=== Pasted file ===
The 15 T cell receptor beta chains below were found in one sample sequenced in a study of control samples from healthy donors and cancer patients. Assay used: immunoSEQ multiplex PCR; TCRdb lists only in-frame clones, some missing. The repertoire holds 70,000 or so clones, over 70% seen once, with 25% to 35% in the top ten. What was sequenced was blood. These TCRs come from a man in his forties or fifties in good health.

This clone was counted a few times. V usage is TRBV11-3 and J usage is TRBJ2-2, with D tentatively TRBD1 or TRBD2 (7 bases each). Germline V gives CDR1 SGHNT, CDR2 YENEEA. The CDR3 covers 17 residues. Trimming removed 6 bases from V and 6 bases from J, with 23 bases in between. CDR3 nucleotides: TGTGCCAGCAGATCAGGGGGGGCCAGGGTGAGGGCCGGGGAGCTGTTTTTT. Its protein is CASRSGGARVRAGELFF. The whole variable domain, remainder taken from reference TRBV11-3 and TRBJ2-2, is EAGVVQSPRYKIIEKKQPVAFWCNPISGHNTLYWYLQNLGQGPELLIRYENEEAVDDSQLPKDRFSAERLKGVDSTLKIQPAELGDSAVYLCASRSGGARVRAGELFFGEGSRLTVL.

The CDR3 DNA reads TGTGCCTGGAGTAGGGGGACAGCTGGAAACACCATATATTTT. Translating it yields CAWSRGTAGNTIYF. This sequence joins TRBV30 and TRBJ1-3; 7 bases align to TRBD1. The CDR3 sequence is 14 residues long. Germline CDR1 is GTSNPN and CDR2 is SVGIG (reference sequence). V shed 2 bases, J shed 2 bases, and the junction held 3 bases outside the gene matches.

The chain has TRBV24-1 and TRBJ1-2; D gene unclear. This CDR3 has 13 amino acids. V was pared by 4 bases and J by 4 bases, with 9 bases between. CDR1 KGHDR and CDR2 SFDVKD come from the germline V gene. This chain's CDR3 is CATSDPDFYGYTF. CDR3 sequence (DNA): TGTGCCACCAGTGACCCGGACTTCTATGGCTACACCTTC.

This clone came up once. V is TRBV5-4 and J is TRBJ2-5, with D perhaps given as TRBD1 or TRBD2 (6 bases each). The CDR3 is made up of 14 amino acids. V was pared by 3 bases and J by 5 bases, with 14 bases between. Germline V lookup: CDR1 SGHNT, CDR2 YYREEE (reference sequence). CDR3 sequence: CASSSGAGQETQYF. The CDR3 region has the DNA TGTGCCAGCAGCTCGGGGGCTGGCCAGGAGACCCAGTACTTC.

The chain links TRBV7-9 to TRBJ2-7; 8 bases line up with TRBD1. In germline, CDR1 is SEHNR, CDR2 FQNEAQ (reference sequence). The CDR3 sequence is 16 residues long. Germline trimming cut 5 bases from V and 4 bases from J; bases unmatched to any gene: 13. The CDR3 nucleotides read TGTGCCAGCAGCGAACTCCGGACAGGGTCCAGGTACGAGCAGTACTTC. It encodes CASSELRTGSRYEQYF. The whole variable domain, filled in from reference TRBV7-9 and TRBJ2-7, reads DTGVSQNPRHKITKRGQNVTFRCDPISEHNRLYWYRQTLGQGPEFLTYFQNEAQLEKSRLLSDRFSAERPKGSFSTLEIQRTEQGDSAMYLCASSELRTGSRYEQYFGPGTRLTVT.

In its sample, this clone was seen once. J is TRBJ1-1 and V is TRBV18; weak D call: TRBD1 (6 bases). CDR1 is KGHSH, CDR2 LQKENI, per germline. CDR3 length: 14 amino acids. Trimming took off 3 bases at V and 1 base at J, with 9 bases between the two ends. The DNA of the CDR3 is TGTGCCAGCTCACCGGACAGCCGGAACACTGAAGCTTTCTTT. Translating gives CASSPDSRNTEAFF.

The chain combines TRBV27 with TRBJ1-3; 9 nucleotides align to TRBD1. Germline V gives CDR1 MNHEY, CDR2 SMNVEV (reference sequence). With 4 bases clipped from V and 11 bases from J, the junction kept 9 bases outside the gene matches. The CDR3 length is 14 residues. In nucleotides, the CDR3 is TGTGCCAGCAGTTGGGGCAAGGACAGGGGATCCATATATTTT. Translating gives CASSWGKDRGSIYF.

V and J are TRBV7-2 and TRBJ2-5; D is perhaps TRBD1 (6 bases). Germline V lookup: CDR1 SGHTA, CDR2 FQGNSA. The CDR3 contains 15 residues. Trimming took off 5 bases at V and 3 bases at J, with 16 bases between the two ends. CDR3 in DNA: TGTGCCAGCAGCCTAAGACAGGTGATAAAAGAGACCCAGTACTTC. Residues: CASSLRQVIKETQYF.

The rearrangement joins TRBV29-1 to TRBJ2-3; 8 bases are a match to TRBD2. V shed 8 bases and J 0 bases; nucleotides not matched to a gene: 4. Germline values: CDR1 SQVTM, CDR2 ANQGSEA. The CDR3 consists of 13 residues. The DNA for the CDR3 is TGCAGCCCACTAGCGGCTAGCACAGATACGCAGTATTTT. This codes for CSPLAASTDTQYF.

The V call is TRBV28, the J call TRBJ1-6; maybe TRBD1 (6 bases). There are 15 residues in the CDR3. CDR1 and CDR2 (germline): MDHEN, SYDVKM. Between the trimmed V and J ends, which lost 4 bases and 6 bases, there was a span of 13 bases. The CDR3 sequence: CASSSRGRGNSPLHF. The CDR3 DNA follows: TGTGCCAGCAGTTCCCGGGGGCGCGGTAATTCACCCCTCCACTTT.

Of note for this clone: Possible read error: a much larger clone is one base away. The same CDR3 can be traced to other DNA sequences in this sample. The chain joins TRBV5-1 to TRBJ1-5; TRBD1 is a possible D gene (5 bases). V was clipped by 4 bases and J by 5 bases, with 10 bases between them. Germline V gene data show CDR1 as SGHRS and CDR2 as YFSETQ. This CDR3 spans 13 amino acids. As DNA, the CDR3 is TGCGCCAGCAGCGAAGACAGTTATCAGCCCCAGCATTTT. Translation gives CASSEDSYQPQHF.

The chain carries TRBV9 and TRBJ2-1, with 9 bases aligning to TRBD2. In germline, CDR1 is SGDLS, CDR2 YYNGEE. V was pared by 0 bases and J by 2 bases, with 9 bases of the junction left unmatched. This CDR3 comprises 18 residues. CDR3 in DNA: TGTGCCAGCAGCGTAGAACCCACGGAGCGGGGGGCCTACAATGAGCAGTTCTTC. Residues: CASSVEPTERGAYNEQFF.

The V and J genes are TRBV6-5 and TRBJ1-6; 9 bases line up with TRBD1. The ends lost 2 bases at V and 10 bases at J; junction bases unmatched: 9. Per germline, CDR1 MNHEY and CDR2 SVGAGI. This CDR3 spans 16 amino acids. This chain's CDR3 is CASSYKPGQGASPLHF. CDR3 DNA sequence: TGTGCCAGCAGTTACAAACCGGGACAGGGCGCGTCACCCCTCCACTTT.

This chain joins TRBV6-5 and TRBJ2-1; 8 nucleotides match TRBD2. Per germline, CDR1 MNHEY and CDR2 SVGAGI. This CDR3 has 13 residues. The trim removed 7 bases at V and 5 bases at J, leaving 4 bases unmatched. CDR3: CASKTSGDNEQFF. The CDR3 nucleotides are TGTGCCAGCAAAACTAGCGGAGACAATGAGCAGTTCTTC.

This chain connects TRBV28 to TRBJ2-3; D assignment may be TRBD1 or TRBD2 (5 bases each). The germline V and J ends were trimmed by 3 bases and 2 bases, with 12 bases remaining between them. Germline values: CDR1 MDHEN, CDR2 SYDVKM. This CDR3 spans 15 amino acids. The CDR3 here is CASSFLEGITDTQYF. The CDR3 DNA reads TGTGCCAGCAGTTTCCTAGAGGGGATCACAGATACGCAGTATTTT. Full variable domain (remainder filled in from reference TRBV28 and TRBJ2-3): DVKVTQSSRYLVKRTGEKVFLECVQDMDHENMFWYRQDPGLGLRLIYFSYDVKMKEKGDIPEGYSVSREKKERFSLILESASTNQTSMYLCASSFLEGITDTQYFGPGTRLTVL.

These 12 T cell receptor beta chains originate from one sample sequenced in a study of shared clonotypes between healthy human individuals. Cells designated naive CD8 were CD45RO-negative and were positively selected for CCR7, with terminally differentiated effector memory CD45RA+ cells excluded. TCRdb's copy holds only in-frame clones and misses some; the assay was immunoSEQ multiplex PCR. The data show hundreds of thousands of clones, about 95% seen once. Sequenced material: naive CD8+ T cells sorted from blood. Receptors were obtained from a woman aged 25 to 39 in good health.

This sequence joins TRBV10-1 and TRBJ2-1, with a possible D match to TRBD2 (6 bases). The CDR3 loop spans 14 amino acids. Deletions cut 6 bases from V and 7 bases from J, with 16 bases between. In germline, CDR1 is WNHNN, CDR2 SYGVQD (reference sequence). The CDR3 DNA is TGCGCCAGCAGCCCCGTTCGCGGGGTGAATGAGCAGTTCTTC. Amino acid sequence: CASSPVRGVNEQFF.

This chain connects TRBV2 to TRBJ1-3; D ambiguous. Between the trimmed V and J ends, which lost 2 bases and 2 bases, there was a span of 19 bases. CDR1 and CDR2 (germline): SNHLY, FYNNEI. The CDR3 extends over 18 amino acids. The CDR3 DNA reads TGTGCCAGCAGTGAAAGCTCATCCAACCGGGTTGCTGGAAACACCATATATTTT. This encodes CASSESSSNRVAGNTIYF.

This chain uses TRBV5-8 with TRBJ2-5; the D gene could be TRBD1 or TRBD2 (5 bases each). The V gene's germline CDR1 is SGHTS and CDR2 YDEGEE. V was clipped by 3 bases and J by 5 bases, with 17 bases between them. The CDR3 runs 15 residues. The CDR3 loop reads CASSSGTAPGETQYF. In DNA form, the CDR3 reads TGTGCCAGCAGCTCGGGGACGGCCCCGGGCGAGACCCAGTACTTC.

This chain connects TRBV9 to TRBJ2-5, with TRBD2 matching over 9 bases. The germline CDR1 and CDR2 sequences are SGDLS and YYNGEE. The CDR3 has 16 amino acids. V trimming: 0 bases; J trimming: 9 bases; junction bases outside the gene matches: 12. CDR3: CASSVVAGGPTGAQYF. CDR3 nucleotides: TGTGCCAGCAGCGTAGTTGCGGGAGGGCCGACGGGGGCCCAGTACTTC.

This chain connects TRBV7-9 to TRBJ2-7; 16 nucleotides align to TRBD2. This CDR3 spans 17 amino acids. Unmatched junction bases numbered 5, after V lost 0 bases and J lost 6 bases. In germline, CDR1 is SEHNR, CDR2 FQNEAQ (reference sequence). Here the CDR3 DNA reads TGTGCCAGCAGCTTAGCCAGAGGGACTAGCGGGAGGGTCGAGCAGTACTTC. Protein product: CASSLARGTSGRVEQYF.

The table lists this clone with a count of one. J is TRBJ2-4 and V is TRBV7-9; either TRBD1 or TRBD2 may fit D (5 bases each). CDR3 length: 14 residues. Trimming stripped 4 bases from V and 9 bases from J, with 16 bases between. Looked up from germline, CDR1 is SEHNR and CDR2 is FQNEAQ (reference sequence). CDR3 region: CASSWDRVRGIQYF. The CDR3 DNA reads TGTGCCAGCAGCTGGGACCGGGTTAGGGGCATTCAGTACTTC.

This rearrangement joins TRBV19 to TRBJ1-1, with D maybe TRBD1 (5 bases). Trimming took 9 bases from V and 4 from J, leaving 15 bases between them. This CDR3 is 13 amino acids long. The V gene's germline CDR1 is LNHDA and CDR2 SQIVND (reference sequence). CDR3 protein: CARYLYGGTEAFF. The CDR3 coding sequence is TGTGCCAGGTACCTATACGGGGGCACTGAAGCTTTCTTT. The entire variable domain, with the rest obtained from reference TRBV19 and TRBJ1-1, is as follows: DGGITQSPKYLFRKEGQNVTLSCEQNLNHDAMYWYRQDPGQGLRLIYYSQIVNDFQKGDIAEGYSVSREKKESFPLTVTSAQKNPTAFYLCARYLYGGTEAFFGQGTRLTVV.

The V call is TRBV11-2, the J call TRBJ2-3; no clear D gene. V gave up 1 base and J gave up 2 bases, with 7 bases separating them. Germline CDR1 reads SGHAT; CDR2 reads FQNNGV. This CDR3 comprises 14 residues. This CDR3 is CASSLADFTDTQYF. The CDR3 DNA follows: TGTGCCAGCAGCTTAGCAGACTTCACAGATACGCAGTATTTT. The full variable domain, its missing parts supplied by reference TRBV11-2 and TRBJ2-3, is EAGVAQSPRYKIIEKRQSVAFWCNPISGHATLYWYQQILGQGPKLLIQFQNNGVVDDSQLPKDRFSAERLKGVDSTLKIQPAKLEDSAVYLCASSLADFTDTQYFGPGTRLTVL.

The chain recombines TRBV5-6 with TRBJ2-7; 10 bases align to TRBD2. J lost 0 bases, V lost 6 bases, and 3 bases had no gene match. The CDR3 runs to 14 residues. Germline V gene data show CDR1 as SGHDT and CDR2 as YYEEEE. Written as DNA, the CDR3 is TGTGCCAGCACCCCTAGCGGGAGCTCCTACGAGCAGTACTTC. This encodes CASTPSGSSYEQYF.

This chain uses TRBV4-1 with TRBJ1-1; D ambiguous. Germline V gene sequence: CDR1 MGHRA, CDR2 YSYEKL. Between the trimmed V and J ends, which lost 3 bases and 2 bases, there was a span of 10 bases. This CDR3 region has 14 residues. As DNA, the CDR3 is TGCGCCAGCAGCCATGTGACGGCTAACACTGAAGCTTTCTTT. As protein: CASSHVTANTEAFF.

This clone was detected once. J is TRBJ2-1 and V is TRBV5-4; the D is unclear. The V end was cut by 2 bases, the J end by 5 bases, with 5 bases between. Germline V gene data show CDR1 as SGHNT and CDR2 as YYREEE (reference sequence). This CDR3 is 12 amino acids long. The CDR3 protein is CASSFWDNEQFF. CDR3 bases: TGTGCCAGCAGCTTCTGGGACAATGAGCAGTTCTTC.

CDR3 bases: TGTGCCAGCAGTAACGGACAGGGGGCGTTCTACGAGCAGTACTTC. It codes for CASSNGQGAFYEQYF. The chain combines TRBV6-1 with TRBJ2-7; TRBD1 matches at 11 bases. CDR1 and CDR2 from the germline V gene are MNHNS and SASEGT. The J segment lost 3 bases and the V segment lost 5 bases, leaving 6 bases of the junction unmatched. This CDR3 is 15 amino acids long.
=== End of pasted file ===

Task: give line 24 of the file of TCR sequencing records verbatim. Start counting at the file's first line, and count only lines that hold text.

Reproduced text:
This rearrangement joins TRBV19 to TRBJ1-1, with D maybe TRBD1 (5 bases). Trimming took 9 bases from V and 4 from J, leaving 15 bases between them. This CDR3 is 13 amino acids long. The V gene's germline CDR1 is LNHDA and CDR2 SQIVND (reference sequence). CDR3 protein: CARYLYGGTEAFF. The CDR3 coding sequence is TGTGCCAGGTACCTATACGGGGGCACTGAAGCTTTCTTT. The entire variable domain, with the rest obtained from reference TRBV19 and TRBJ1-1, is as follows: DGGITQSPKYLFRKEGQNVTLSCEQNLNHDAMYWYRQDPGQGLRLIYYSQIVNDFQKGDIAEGYSVSREKKESFPLTVTSAQKNPTAFYLCARYLYGGTEAFFGQGTRLTVV.